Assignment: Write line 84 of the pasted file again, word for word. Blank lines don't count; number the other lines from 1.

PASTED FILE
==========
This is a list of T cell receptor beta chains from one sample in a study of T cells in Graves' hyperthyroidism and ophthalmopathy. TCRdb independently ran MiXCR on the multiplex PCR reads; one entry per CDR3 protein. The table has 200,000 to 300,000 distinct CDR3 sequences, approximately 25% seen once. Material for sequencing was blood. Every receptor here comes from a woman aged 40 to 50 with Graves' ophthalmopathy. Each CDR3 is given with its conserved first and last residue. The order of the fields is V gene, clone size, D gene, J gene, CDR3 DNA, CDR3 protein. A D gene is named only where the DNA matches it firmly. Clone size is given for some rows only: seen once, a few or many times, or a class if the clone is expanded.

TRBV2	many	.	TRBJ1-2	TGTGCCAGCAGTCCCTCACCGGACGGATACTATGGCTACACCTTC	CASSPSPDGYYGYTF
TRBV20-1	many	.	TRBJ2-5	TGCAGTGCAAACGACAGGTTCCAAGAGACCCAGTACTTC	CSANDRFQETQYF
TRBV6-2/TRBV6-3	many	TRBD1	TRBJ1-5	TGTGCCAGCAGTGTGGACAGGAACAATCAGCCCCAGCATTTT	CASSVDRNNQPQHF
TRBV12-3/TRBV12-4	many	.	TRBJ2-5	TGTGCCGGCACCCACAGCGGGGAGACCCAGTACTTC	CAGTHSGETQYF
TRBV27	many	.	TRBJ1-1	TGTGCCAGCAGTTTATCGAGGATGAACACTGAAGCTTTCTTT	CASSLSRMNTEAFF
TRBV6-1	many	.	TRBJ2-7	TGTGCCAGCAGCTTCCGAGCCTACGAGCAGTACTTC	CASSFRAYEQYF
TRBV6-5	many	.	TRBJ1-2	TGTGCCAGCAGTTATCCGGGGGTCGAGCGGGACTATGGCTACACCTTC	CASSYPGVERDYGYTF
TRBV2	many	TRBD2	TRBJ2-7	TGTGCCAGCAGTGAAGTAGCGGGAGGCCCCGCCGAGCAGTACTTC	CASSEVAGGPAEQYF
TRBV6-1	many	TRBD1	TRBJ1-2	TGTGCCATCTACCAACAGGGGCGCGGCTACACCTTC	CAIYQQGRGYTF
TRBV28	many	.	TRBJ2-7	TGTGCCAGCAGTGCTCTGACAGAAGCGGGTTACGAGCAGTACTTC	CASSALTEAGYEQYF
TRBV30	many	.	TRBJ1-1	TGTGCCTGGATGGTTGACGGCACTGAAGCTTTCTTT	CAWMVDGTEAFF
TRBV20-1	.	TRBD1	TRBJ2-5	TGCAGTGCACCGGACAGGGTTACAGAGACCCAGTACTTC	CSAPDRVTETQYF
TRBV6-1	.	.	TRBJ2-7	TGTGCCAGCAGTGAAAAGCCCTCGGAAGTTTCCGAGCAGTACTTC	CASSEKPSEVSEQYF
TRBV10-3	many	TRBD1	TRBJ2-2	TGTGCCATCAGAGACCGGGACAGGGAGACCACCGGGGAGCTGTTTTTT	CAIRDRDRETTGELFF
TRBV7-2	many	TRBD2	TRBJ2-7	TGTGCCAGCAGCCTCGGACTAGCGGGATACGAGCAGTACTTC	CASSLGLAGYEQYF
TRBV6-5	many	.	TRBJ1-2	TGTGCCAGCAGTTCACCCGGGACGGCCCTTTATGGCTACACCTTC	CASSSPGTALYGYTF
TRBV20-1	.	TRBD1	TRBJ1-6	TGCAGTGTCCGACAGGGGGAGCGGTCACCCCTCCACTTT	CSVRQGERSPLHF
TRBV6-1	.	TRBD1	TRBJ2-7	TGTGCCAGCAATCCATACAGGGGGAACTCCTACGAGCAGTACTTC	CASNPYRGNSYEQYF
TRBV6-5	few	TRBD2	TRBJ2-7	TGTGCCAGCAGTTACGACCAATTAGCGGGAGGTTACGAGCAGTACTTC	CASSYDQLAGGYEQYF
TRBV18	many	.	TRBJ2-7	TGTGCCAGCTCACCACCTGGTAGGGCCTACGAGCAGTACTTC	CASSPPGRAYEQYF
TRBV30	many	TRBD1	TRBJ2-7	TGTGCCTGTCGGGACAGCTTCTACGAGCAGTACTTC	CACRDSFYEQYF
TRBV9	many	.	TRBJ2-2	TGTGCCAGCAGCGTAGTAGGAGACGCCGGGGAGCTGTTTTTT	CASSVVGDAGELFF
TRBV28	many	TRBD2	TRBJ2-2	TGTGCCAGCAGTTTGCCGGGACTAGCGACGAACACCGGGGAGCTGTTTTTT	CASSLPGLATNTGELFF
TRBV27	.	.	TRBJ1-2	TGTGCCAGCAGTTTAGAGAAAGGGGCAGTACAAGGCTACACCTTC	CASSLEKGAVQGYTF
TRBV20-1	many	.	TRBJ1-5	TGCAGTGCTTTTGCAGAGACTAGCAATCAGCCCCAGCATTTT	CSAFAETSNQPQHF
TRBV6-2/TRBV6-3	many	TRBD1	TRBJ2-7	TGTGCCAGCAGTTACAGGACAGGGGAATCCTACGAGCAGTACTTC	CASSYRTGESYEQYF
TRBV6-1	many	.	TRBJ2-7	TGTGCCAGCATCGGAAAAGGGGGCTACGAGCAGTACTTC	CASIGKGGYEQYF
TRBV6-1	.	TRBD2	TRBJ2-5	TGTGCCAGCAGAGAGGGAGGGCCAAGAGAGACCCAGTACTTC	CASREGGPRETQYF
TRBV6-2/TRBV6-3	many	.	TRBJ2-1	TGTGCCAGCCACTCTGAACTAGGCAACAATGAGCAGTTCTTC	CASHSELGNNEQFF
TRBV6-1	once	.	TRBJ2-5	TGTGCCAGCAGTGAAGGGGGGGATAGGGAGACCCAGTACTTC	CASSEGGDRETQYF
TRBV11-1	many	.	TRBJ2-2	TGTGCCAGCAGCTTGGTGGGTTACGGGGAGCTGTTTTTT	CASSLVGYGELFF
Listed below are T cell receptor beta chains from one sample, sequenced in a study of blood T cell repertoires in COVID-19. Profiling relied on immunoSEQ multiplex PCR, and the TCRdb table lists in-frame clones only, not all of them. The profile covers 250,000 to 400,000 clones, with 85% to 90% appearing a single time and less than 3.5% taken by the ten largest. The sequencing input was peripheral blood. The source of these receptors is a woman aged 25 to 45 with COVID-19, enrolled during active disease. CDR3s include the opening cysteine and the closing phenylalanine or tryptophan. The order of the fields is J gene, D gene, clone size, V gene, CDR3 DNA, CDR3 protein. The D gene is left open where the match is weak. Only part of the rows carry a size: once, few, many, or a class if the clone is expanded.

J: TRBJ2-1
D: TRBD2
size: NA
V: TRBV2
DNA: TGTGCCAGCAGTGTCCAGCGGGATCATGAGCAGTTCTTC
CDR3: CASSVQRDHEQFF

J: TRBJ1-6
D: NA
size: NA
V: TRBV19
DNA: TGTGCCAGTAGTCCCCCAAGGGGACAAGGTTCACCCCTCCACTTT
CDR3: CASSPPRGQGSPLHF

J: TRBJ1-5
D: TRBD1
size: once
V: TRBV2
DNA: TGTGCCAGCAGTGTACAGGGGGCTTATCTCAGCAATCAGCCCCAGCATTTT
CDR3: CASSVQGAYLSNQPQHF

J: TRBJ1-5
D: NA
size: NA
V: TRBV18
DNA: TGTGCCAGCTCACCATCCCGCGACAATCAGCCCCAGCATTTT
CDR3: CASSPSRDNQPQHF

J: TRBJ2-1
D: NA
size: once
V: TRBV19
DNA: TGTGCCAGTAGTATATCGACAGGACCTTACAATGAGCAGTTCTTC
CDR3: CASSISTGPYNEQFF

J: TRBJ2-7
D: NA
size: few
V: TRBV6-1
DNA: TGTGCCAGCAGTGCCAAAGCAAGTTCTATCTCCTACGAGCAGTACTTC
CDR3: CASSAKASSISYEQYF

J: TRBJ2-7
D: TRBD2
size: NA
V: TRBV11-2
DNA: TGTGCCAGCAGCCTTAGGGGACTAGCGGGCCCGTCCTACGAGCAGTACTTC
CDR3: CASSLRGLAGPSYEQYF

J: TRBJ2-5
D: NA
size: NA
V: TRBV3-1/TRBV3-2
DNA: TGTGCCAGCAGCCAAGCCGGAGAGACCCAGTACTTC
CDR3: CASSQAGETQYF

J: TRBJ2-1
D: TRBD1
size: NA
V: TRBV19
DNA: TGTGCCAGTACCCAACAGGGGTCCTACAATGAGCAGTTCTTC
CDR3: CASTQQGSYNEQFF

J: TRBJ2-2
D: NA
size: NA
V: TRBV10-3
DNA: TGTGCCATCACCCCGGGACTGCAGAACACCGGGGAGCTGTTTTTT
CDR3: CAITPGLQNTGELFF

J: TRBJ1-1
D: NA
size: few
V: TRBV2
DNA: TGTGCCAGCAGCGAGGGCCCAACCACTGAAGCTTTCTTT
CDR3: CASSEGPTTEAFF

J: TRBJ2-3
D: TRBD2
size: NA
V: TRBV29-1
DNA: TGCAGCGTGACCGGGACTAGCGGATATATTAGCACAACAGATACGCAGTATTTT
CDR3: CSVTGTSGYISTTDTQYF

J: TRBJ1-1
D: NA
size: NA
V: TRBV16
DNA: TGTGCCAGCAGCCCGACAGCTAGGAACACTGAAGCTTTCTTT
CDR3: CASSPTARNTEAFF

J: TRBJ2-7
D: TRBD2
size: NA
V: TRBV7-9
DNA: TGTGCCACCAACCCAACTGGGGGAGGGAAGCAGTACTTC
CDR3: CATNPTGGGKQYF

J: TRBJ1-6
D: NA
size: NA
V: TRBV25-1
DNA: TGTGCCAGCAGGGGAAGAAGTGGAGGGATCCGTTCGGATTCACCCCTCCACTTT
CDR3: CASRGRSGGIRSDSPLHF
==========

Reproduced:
size: NA